All six citizen-led initiatives have made the ballot. Four are statutory changes —
- A setback measure for oil and gas would mandate that new oil and gas development, including fracking, be a minimum distance of 2,500 feet from occupied buildings and other areas designated as “vulnerable.”
- Payday loans would restrict the charges on payday loans to a yearly rate of 36 percent and would eliminate all other finance charges and fees associated with payday lending.
- A transportation measure that would increase sales tax
- Another transportation measure that would authorize bonds.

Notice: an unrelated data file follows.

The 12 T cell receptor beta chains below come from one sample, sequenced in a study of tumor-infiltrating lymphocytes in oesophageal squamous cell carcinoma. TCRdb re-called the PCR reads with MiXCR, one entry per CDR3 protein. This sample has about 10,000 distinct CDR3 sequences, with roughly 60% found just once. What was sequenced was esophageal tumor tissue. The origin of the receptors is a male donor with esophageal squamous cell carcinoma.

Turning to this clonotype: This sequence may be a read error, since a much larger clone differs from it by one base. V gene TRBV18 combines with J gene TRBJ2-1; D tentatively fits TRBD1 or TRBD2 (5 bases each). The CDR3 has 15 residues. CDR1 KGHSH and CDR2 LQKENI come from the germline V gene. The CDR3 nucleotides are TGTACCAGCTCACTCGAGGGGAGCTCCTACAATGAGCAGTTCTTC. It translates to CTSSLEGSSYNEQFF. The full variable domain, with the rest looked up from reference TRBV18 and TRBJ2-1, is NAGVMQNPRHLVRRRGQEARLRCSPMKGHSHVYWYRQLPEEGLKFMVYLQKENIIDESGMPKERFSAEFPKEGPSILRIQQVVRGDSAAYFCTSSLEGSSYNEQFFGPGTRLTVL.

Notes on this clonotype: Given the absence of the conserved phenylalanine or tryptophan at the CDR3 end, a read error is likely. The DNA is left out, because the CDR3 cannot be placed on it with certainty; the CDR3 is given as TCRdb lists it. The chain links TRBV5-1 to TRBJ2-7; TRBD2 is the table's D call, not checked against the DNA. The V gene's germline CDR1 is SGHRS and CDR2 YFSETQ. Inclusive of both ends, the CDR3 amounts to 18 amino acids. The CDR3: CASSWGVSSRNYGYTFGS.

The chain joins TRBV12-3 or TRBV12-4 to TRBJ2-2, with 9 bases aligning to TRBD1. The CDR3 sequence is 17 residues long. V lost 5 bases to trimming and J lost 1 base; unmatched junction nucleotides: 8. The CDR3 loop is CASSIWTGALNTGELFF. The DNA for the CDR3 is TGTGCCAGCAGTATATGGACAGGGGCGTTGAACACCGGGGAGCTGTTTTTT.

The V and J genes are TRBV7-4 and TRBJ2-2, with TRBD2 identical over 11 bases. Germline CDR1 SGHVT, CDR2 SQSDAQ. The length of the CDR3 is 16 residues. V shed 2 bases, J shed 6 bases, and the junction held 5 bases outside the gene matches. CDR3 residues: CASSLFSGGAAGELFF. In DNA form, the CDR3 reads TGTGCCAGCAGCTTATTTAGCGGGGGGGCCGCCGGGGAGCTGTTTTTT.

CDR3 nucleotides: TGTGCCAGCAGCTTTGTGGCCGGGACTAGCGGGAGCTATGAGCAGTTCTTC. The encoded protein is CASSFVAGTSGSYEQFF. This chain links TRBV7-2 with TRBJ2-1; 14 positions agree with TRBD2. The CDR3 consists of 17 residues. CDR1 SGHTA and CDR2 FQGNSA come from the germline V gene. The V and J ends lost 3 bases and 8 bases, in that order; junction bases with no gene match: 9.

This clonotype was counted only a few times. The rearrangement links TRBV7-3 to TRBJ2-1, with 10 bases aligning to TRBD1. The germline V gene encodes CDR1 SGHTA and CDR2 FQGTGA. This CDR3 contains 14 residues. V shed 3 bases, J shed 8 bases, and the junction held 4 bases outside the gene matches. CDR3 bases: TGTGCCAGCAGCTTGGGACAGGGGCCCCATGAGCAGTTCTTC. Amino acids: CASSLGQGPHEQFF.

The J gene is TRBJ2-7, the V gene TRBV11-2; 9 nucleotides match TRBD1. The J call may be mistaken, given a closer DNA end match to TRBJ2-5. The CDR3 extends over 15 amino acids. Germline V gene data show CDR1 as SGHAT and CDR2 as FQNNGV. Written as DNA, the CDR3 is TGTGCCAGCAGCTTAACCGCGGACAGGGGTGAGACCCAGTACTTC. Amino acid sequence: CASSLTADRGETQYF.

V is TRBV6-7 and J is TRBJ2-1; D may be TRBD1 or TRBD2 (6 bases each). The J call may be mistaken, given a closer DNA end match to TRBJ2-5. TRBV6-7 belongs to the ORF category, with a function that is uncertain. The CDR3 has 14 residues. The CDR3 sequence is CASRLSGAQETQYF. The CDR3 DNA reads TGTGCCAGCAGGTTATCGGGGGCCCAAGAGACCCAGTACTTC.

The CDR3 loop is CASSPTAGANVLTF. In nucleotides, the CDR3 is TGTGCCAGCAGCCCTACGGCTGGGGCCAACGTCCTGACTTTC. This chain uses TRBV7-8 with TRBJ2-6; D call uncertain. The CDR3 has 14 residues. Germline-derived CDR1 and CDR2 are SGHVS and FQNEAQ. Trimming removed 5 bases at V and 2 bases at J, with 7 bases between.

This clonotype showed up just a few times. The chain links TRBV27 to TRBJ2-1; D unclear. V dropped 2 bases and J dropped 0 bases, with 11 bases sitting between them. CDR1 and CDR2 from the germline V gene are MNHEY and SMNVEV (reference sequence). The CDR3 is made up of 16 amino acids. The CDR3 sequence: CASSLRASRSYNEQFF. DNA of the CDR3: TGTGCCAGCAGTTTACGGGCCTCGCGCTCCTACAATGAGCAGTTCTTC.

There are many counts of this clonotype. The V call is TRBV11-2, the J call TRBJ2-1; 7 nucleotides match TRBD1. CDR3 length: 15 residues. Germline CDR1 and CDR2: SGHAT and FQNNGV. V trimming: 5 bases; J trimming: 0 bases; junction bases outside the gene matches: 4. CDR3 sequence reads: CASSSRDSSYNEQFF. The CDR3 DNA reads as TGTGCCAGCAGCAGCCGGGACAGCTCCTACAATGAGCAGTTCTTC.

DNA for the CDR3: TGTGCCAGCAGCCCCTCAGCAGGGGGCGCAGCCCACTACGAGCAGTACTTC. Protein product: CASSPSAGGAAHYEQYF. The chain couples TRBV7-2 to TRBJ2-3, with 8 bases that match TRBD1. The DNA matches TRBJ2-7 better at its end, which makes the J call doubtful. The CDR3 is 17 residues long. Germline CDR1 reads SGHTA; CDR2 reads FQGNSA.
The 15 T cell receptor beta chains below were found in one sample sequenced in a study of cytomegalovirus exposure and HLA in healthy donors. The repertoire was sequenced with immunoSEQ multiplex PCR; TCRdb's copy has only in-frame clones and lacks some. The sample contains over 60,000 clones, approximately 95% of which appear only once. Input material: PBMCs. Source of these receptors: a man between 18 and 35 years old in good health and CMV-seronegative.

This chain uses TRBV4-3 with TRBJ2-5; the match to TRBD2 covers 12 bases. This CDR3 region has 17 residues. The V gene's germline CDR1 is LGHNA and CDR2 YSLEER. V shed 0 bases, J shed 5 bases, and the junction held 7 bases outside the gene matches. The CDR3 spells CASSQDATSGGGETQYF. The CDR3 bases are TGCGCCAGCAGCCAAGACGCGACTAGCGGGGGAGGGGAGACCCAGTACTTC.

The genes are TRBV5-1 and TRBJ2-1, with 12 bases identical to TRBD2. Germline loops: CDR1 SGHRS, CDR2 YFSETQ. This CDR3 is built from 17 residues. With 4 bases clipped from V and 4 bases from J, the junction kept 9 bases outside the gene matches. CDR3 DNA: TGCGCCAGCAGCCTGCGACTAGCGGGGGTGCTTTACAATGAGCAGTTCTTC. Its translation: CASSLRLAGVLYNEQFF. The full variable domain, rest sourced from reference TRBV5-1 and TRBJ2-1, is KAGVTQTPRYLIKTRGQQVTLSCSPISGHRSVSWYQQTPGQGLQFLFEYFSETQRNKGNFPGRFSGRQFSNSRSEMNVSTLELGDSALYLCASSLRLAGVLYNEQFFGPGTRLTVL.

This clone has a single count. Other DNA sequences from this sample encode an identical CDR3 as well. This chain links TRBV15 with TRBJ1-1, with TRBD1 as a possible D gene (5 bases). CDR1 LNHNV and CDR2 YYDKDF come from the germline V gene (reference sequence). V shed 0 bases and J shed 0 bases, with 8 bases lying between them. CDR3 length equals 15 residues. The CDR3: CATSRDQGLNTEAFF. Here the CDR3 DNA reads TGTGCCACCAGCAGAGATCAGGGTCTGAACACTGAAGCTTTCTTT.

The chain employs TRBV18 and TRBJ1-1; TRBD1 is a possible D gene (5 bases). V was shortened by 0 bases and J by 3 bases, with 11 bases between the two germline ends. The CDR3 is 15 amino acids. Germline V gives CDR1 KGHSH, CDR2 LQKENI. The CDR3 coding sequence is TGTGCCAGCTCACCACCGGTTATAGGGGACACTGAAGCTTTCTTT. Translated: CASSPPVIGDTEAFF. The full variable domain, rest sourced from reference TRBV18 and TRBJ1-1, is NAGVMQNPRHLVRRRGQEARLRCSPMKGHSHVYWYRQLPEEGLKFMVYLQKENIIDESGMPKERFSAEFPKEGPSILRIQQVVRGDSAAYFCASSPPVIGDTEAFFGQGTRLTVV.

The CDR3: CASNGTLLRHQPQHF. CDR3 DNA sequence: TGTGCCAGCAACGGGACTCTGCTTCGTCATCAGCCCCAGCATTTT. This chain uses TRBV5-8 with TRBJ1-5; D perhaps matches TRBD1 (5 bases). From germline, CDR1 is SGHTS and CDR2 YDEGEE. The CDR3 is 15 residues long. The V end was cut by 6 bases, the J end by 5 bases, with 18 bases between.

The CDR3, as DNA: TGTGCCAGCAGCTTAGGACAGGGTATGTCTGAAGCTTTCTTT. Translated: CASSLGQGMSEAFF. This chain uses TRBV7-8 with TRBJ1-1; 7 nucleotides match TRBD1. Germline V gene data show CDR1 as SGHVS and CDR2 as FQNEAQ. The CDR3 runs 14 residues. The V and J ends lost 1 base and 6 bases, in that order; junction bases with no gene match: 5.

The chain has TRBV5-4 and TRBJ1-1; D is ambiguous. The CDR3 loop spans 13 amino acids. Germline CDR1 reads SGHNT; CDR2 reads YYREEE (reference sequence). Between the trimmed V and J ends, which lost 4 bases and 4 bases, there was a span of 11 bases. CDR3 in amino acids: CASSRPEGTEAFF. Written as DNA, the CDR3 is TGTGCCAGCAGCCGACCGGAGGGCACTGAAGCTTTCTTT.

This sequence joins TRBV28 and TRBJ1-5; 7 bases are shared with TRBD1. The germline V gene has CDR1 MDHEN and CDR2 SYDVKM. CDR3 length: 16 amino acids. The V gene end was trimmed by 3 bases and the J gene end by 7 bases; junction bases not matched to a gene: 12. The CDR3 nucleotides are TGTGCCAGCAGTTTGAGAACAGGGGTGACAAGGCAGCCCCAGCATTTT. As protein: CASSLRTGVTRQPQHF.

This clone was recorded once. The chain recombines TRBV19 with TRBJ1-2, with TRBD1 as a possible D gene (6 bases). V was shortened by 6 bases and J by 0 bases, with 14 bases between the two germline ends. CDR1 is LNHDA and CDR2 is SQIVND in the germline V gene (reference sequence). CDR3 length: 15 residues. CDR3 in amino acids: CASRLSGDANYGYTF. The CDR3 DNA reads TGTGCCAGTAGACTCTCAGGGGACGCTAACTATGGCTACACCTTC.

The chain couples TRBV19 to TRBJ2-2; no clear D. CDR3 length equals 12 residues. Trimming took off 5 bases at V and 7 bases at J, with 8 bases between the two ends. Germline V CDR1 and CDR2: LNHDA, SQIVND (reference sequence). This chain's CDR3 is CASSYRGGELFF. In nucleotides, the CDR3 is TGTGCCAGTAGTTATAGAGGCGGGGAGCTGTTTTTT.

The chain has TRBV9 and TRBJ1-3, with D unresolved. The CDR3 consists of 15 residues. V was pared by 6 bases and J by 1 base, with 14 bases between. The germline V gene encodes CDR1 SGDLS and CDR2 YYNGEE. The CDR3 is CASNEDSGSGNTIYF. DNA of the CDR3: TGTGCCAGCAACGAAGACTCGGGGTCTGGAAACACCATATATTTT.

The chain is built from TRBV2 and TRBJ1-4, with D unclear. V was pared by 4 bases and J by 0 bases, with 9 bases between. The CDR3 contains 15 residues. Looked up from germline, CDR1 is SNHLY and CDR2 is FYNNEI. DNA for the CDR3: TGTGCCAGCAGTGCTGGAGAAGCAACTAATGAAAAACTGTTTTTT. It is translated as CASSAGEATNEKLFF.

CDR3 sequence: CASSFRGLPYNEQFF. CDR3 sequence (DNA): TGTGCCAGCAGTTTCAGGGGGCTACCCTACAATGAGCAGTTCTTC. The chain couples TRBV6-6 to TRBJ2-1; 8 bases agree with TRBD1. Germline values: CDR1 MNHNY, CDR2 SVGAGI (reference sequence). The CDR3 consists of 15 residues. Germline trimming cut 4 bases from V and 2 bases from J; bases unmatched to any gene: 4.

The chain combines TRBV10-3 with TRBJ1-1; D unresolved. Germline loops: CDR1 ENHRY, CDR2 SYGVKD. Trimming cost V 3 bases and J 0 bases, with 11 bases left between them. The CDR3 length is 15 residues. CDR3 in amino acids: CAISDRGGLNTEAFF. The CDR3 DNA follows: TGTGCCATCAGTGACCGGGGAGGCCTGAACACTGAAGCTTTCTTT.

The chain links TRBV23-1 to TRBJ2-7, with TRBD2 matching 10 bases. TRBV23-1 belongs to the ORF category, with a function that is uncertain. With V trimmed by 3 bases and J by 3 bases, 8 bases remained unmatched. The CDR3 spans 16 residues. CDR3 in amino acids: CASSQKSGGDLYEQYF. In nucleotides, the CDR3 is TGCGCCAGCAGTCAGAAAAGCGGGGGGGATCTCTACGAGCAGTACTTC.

- changes campaign-finance limitations
Two are constitutional amendments —
- One amendment requires that property owners be compensated for any reduction in property value caused by state laws or regulations.
- The other amendment boosts income taxes to raise money for education.
Also on the ballot are six measures
referred by the Colorado General Assembly:
- Amendment V, age requirement for legislators,
- Amendment W, election ballot format for judicial retention elections,
- Amendment X, industrial hemp definition,
- Amendment Y, congressional redistricting,
- Amendment Z, legislative redistricting
- Amendment A, prohibiting slavery and involuntary servitude
Friday is the last day for proponents to withdraw their measures. Next Monday, Sept. 10, is when the ballot will be officially certified and be assigned numbers.